Accelerating skin regeneration and wound healing by controlled ROS from photodynamic treatment

Khatereh Khorsandi, Reza Hosseinzadeh, Homa Sadat Esfahani, Kavosh Zandsalimi, Fedora Khatibi Shahidi, Heidi Abrahamse

Research output: Contribution to journalReview articlepeer-review

44 Citations (Scopus)


Cellular metabolisms produce reactive oxygen species (ROS) which are essential for cellular signaling pathways and physiological functions. Nevertheless, ROS act as “double-edged swords” that have an unstable redox balance between ROS production and removal. A little raise of ROS results in cell proliferation enhancement, survival, and soft immune responses, while a high level of ROS could lead to cellular damage consequently protein, nucleic acid, and lipid damages and finally cell death. ROS play an important role in various pathological circumstances. On the contrary, ROS can show selective toxicity which is used against cancer cells and pathogens. Photodynamic therapy (PDT) is based on three important components including a photosensitizer (PS), oxygen, and light. Upon excitation of the PS at a specific wavelength, the PDT process begins which leads to ROS generation. ROS produced during PDT could induce two different pathways. If PDT produces control and low ROS, it can lead to cell proliferation and differentiation. However, excess production of ROS by PDT causes cellular photo damage which is the main mechanism used in cancer treatment. This review summarizes the functions of ROS in living systems and describes role of PDT in production of controllable ROS and finally a special focus on current ROS-generating therapeutic protocols for regeneration and wound healing.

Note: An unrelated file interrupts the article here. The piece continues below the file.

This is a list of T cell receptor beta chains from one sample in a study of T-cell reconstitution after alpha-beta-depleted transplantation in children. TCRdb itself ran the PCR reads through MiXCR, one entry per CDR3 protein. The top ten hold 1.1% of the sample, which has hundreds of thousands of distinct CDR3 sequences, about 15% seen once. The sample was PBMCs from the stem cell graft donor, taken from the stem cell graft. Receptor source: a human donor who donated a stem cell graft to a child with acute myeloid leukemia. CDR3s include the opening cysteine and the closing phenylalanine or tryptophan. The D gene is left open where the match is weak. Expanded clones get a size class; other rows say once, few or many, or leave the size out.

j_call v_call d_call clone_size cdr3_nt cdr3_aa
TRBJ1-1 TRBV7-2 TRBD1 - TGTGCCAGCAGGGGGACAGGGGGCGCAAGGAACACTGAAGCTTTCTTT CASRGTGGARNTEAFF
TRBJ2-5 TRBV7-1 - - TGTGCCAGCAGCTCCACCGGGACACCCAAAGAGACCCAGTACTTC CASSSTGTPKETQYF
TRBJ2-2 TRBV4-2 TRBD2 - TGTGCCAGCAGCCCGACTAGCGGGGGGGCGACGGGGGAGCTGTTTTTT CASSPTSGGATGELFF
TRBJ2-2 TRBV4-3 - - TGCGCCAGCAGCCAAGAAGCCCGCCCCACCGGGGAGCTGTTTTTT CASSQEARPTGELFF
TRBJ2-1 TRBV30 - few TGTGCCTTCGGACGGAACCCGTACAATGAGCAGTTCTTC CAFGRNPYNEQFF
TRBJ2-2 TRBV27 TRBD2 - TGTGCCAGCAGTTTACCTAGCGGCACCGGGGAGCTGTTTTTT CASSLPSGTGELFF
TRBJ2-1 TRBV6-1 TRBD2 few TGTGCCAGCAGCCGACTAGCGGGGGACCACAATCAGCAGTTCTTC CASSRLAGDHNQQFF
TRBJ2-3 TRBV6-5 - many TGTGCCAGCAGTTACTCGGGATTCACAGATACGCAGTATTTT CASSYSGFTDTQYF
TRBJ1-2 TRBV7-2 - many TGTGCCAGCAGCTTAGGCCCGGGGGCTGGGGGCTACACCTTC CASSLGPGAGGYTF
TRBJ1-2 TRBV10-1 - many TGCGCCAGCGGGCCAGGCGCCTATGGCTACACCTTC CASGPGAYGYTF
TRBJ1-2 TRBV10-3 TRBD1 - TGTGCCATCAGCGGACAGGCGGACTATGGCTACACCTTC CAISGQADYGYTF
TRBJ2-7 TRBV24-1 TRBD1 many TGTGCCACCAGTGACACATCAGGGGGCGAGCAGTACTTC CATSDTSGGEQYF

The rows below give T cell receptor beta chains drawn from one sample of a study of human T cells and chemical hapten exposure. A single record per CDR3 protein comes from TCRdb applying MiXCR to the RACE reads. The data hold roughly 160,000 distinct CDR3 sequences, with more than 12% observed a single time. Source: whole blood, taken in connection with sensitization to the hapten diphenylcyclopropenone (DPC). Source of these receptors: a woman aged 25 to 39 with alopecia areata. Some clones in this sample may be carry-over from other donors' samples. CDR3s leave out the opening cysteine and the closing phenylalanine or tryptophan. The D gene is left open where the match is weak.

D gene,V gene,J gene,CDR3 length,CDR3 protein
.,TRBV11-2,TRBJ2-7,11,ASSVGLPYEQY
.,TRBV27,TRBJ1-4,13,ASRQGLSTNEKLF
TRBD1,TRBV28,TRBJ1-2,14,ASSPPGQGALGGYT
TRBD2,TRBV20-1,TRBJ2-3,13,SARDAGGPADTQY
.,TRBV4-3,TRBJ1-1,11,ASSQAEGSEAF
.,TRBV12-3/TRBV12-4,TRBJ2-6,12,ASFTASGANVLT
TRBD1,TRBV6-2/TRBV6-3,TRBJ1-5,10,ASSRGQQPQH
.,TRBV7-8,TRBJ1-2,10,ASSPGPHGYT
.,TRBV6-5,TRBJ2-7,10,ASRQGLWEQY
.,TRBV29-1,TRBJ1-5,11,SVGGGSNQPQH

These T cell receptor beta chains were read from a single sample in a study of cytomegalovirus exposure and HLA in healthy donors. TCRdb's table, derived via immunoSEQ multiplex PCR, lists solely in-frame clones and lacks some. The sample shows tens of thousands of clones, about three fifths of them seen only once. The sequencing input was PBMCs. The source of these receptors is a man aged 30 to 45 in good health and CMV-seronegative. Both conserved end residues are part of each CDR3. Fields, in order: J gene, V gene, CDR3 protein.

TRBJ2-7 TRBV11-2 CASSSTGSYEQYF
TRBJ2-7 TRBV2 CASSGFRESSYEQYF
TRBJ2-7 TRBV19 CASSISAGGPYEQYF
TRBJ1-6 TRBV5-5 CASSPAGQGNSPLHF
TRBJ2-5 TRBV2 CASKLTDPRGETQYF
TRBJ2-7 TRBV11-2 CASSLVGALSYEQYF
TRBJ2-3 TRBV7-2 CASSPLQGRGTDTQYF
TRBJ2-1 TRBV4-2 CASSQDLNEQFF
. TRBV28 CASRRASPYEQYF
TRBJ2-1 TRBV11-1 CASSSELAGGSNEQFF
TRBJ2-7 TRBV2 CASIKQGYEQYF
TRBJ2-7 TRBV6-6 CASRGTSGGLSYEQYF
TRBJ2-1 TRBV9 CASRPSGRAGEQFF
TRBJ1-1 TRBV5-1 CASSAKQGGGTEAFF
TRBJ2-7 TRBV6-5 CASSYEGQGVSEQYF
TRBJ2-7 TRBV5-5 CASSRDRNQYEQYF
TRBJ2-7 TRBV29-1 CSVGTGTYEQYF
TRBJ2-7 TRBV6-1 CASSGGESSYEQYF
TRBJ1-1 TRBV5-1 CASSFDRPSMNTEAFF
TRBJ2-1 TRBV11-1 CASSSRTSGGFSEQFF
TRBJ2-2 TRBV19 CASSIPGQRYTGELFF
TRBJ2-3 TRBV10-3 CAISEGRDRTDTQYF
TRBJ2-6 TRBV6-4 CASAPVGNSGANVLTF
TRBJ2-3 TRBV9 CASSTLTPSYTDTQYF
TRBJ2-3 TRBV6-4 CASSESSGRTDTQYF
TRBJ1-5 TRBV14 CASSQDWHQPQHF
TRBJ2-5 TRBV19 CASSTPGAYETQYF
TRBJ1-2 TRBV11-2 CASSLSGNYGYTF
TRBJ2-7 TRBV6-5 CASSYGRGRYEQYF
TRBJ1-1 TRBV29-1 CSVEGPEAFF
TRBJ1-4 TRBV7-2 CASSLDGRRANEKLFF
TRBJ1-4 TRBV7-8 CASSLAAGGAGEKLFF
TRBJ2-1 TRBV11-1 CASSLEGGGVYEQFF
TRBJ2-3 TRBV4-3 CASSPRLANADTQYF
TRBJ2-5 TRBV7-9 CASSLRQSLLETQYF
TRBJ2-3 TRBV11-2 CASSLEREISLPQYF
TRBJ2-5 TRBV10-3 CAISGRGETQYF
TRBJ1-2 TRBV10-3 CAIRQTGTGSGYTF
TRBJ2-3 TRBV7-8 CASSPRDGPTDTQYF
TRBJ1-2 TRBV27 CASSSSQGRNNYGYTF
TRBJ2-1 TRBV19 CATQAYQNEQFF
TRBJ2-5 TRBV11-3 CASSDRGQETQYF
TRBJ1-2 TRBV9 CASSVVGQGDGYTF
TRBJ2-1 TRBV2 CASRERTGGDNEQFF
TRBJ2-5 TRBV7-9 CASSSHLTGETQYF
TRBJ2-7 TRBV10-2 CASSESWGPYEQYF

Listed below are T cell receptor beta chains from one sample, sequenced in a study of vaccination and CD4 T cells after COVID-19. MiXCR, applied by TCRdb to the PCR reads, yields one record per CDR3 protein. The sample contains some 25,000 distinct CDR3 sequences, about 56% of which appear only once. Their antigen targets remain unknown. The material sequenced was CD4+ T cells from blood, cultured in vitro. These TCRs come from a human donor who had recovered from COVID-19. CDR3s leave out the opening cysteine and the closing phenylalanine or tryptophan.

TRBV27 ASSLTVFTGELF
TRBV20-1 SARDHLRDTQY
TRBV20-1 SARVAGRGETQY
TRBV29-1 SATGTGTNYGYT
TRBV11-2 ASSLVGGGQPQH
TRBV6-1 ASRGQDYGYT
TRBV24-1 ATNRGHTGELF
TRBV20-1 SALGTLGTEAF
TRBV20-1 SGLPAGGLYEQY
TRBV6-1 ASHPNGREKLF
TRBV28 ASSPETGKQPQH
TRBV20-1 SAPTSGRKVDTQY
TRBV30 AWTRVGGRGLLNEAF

Original languageEnglish
Article number40
JournalInflammation and Regeneration
Issue number1
Publication statusPublished - Dec 2022


  • Oxidative stress
  • Photodynamic therapy
  • ROS
  • Skin regeneration
  • Wound healing

ASJC Scopus subject areas

  • Immunology and Allergy
  • Immunology
  • Cell Biology


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